The true importance of finance

I’ve been reading a fascinating, if rather grim, book called The Secret State, by the distinguished British historian, Peter Hennessy. Based on interviews and a range of declassified official files, it’s a detailed picture of the secret arrangements made in the UK during the cold war for preparing for, fighting and supposedly surviving a nuclear war. Among the frankly very chilling details are a few amusing facts, including the members of the government who would be moved to a secret underground bunker if nuclear conflict occurred. There are representatives of most government departments, but not HM Treasury, on the basis that money and finance skills would be of no value in the post-holocaust world. There was a discussion about how soon money might be re-circulated after the conflict but wiser views emphasised that in any post-nuclear world the value of money would be zero. Any survivors would want food and shelter; bits of paper with the Queen’s head on would not be much use.

This, admittedly extreme scenario shows that money is simply a social convention. We all accept pounds (or dollars, euros etc) for payment only because everybody else does. The paper and coins have no intrinsic value. During hyper inflation this convention breaks down and the currency loses its value. The recent hyperinflation in Zimbabwe ended when the economy shifted to using foreign currency instead. Some gold enthusiasts seem to think that gold-backed currency is an improvement on what economists called fiat currency (the Latin for “let it be”) but gold, although tangible and having some direct use as jewelry (and some industrial purposes) is just as much a social convention. Having no yield, there is no rational way to assign a fundamental value to gold. In a post-nuclear world gold coins would be much less useful than a can opener.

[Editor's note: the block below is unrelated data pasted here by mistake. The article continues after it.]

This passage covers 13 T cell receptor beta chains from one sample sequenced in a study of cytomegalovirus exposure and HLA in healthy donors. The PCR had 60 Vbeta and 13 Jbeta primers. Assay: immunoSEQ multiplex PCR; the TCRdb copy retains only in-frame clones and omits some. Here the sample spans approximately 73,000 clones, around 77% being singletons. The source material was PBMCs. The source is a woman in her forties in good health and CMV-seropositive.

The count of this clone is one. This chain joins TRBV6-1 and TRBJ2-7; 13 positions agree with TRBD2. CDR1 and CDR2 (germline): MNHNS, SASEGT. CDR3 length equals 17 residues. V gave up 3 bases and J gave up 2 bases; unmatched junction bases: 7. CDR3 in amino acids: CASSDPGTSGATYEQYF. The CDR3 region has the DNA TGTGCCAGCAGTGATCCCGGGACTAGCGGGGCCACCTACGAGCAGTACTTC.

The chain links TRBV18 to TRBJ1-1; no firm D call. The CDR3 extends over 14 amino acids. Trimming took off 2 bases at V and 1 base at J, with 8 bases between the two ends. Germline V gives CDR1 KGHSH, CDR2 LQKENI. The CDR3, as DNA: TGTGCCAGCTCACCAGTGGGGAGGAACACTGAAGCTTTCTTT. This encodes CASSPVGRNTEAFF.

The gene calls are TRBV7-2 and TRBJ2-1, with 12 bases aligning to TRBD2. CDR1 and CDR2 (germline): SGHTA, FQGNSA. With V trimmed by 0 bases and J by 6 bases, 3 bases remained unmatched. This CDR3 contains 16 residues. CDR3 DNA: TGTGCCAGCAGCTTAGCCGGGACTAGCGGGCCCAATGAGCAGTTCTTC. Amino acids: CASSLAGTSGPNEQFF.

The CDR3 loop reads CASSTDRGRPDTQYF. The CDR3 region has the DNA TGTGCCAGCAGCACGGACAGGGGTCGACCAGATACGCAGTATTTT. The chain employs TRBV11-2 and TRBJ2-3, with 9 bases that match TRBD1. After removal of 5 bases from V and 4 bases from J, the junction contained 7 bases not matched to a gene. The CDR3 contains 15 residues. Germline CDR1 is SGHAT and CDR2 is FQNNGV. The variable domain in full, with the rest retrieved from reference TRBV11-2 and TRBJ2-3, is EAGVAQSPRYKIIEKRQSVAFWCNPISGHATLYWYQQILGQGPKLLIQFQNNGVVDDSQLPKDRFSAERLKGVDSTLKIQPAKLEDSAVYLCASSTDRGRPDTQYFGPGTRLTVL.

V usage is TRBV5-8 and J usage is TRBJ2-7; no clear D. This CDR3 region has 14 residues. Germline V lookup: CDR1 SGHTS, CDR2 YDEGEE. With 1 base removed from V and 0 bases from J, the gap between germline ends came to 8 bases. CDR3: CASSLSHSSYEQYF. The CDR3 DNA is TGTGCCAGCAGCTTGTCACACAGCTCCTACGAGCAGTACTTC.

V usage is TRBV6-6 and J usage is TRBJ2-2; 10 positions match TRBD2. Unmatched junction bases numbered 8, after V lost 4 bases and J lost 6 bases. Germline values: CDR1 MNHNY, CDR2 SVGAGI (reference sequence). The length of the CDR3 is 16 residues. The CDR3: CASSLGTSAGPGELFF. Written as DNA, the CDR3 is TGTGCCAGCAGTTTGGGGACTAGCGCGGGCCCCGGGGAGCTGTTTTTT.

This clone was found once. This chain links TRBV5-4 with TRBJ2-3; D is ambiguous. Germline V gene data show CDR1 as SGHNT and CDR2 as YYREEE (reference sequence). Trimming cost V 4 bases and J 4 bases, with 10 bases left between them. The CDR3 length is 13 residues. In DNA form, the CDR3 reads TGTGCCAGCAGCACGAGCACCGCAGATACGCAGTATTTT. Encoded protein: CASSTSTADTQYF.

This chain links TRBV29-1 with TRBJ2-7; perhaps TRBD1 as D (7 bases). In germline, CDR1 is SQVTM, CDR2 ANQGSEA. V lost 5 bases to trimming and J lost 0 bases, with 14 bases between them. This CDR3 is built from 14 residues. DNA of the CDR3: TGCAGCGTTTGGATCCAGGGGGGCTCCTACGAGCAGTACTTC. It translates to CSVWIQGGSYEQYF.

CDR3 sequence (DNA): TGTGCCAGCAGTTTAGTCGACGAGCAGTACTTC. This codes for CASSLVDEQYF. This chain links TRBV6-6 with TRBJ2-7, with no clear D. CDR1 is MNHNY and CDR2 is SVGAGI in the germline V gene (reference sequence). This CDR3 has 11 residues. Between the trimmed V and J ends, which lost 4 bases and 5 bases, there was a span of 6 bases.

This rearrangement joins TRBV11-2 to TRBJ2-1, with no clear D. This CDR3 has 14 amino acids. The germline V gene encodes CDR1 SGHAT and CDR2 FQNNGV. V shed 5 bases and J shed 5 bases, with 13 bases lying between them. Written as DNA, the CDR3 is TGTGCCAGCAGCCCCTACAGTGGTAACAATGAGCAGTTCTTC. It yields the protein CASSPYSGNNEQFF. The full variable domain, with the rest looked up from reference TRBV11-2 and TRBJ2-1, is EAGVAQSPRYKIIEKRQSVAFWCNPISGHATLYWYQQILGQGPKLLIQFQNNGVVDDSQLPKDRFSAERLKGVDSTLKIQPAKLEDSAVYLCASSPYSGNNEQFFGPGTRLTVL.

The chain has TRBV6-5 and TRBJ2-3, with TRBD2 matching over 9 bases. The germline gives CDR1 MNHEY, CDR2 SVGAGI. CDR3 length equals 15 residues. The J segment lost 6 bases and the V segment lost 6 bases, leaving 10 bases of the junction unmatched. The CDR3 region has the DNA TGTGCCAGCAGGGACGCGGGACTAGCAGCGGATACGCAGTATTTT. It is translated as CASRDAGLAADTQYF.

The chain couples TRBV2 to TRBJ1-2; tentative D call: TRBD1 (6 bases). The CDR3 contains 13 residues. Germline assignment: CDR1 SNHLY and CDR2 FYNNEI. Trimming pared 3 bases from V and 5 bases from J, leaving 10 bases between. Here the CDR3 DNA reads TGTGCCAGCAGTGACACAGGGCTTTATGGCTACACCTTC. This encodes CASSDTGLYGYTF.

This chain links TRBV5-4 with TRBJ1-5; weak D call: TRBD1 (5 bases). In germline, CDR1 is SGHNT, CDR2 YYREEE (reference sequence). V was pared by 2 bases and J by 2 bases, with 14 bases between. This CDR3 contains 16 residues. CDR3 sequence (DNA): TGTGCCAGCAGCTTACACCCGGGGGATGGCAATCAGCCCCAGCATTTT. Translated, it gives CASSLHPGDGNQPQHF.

So the planners were quite right to de-prioritise finance expertise in their wargames. In any case, the UK would not have survived any full scale nuclear war, being highly vulnerable owing to its high population density and the large number of military targets. Her Majesty’s realm would have been left a blackened, irradiated ruin, apart perhaps from a few bits of the Scottish Highlands. Cambridge would have been wiped out very early on as it is close to several US air force bases and was for a while one of the designated post-war regional seats of government. So we can expect the Soviets to have allocated a few megatons in our direction. The old nuclear bunker on Brooklands Avenue was demolished a few years ago and is now the site of an award-winning housing development.

The book includes some other interesting information. It seems that British and American Trident submarines use a lot of formica inside because it reduces fire risk. Russian nuclear subs have a lot of steel and glass and include a sauna. And the French ones have not only wood panelling but a fish tank. National differences, as expressed through the style of nuclear deterrents.

In case readers are concerned at the depressing tone of my holiday reading, I should mention that the two other books I’ve recently been reading are a superb analysis of the Chinese Communist Party (Richard McGregor’s The Party) and a re-reading of F. Scott Fitzerald’s beautiful, sad novel Tender is the Night. There may be a linking theme in these choices but I’m not sure what it is.